31. Sprint Goals in Practice
  32. Ordering a Product Backlog to Minimize Development Team Dependencies
  33. Counting Chickens: Undone Work in Scrum
  34. Is agile transformation at risk?
  35. Pull in Practice
  36. Choosing Metrics for Agile Practice
  37. Choosing Columns for Agile Team Boards
  38. Stabilizing Teams for Agile Practice
  39. Agile Transformation in Organizations that Suck
  40. Method Wars: On the Commoditization of Estimates
  41. Method Wars: Scrum vs SAFe
  42. Limiting WIP: Stories vs Tasks
  43. Sprint Retrospectives in Practice
  44. Your boss, the Invader from Mars
  45. Sprint Backlogs in Practice
  46. The Agile Response to a P1 Incident
  47. The Kanban Sandwich: A Bite-Size Recipe for Agile Work Flows at Scale
  48. Agile Teamwork in Practice
  49. Sprint Reviews in Practice
  50. Taking One for the Team: the Refactoring of Failure
  51. Definitions of Done in Practice
  52. Product Backlogs in Practice
  53. Confirmed or Busted: Are the Mythbusters Agile?
  54. Agile Estimation in Practice
  55. Sprint Planning in Practice
  56. Winging It: Going Live with Technical Debt
  57. Scrum Master: Servant Leadership in Practice
  58. An Agile Health Check: The Daily Standup in Practice
  59. Suiting Up for Agile Practice
  60. User Stories in Practice
  61. Product Ownership in Practice
  62. Why Stretched Teams do Scrumban
  63. Getting Real with Scrumban

An archive of posts before 2013 is available here.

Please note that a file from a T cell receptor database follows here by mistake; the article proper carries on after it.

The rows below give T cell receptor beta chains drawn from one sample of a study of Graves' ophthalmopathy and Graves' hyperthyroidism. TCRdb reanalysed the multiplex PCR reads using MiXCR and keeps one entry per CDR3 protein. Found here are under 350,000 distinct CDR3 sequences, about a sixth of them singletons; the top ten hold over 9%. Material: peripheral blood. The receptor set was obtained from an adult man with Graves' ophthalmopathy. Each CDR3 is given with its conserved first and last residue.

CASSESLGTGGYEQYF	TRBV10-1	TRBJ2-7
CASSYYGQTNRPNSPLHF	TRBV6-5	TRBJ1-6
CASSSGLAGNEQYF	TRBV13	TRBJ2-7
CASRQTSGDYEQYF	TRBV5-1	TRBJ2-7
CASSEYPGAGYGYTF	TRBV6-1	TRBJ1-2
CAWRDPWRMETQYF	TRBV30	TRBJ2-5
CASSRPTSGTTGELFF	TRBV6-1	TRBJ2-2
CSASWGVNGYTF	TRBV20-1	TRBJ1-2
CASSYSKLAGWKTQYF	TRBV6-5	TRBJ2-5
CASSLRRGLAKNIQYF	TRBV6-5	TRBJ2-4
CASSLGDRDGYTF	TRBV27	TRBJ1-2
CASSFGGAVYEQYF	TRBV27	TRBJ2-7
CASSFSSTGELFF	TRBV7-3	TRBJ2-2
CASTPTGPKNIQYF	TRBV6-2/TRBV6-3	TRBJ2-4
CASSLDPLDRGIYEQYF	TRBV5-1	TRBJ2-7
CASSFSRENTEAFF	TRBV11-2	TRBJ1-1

Agile Development in Practice
"Agile Development in Practice"

I was asked to pull the In Practice series together into a book, so I have. Here's the blurb:

The development of complex systems is fraught with difficulty. Many organizations have taken the vocabulary and outward form of agile practice, but without sponsoring the deep change that agile adoption genuinely requires. The benefits they hope for escape them...and their projects continue to fail. All too often, nothing really changes at all.

This book tells you what agile practice is really about, and how to achieve it. The essential components of an agile way of working are laid out chapter by chapter. The book concludes with a concise treatment of the agile transformation problem, and shows how to leverage agile patterns and practices in order to resolve it.

You can buy it at amazon.com. ISBN 978-1-908552-49-5, 260 pages.

The Doctor Is In...
Ian in Dev Shed

Have a question about Scrum or agile practice in general? I hang out in the Scrum Forum and I'm a certified trainer. Post a query there and I'll help if I can: